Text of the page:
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A Foucauldian-Feminist Approach to Countering Sexual Violence and Sexual Humiliation by Prof. Dianna Taylor

May 28 @ 2:00 pm - 4:00 pm


May 28
2:00 pm - 4:00 pm


Seminar Room G010, Hardiman Research Building


Liam Farrell


Humiliation is a definitive but, within the discipline of philosophy, under-theorized harm of sexual violence against women. This talk draws upon the late work of Michel Foucault in order to provide an account of sexual humiliation resulting from sexual violence, as well as to posit ways in which sexual violence and sexual humiliation might be effectively countered. Given that sexual humiliation manifests within the relation of self-to-self, such countering calls for creation of new and subversive modes of self-relation.  The talk provides insight into what these alternative, counter-humiliating modes of self-relation might look like by analyzing specific instances of verbal and embodied feminist anti-sexual violence protest.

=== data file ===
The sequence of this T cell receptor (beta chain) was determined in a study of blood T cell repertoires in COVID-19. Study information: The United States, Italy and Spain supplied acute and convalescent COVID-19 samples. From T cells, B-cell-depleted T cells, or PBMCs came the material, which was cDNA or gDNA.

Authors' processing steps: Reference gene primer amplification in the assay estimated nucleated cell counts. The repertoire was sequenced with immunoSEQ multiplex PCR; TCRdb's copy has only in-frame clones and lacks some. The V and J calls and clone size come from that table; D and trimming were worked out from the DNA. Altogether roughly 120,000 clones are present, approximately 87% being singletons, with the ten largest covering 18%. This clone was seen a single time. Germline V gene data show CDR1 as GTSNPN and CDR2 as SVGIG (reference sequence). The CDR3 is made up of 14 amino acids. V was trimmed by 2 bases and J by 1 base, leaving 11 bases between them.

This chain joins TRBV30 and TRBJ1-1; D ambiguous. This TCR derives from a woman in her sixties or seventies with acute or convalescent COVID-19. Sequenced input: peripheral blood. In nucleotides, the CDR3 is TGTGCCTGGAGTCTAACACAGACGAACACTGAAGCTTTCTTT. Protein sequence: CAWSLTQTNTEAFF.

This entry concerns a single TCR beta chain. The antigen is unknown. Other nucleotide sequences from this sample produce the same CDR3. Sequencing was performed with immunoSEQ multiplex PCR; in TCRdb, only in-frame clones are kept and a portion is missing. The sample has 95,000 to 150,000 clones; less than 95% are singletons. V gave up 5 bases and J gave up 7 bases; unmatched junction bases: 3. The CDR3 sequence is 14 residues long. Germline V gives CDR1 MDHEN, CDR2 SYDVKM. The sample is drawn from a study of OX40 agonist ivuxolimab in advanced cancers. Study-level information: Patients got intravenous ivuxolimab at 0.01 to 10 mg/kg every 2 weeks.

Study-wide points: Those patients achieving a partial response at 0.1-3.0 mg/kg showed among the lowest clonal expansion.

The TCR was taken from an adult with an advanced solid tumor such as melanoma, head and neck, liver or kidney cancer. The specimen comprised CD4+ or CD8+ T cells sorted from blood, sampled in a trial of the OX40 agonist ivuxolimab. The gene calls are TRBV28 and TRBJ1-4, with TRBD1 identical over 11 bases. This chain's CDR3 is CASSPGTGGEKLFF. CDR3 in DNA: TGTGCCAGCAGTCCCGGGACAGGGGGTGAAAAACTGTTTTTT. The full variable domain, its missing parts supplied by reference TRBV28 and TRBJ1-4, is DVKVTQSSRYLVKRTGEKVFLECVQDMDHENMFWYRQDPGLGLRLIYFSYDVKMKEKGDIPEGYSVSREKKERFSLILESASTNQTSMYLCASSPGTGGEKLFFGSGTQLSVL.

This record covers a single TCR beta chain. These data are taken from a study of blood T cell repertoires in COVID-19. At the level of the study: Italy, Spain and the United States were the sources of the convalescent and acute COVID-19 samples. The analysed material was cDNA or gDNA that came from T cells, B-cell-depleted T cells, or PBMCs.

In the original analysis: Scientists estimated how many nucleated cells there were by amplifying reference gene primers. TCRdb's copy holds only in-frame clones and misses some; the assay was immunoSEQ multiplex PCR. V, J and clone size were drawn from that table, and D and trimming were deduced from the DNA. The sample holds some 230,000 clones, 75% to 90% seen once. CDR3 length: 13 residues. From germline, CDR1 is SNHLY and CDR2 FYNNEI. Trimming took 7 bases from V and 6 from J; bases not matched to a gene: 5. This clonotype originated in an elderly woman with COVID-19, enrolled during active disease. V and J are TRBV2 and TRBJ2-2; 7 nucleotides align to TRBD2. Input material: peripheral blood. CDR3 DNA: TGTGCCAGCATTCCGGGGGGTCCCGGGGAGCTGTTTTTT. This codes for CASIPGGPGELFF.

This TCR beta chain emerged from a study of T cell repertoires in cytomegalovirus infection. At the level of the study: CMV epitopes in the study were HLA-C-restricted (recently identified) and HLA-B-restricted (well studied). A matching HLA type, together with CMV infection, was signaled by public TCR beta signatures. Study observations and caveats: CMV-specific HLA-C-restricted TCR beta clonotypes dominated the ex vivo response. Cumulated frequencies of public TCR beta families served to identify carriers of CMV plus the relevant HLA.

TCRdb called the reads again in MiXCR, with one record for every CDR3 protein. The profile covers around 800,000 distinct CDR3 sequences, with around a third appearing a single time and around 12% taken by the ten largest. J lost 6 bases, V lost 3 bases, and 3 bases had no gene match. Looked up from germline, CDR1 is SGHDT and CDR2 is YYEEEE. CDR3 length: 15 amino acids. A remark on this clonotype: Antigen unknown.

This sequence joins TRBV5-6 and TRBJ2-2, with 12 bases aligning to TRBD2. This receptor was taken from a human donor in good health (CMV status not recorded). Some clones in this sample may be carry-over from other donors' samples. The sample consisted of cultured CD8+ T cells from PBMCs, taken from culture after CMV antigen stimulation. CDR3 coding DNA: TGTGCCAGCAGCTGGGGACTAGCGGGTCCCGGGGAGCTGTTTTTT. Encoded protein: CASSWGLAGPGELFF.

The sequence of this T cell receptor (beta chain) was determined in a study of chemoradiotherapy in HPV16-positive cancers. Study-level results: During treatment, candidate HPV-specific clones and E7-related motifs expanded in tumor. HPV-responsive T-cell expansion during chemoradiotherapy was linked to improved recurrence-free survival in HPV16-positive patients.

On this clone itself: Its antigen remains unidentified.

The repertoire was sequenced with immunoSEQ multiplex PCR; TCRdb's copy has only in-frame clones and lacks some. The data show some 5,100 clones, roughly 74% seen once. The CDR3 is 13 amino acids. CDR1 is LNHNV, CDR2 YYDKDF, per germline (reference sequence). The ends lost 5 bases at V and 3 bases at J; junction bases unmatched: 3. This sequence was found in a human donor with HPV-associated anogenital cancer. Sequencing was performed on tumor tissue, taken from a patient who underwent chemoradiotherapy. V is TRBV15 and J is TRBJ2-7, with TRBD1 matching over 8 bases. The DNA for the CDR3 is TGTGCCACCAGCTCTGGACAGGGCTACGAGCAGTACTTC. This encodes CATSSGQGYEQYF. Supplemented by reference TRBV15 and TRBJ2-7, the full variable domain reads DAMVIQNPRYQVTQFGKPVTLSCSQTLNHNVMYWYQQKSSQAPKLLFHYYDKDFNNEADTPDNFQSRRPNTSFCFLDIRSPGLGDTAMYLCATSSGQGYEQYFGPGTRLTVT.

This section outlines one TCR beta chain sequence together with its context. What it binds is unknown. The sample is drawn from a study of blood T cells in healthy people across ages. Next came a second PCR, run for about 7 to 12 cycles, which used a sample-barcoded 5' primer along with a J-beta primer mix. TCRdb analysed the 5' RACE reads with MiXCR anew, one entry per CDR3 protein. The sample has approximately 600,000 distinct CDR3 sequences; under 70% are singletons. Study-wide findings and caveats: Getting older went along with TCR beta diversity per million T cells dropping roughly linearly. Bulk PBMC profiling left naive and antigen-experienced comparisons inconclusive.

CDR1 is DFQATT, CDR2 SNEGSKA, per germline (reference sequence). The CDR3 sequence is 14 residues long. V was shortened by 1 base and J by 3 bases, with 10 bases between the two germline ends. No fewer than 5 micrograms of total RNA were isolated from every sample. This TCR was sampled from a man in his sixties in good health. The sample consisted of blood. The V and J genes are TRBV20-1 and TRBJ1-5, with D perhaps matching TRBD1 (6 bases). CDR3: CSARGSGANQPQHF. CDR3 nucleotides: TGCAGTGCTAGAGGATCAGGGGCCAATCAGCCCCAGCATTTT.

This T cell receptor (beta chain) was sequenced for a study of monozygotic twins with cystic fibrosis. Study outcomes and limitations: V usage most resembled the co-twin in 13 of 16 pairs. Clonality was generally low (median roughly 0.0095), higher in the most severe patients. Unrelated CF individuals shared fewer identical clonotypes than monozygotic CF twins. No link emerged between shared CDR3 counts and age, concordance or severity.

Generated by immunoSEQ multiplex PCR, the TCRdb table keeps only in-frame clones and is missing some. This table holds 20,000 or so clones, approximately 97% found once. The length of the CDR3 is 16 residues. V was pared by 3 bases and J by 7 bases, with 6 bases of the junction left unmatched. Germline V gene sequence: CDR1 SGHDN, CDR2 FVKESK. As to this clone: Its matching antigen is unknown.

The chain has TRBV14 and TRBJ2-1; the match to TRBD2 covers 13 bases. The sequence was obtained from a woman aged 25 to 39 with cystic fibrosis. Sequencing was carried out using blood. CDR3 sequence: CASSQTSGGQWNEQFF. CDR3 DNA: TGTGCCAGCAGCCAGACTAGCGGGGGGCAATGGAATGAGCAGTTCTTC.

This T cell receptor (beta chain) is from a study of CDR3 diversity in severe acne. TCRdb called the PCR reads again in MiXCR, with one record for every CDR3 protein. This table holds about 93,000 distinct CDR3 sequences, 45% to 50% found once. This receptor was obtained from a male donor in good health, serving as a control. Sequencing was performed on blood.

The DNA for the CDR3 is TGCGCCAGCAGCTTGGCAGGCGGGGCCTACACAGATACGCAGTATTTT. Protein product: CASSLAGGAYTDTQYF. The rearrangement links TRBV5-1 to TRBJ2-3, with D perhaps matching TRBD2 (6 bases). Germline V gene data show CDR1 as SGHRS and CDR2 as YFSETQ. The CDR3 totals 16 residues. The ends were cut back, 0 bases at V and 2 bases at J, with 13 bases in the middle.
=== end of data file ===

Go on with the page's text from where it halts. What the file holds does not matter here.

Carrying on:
Speaker Biography 

Dianna Taylor is Professor of Philosophy at John Carroll University in Cleveland, Ohio, USA. She has co-edited two volumes of essays, Feminism and the Final Foucault (University of Illinois Press, 2004) and Feminist Politics: Identity, Difference, Agency (Rowman and Littlefield, 2007), and is editor of Michel Foucault: Key Concepts (Acumen Publishers, 2010). Her book, Sexual Violence and Humiliation: A Foucauldian-Feminist Perspective, is forthcoming with Routledge.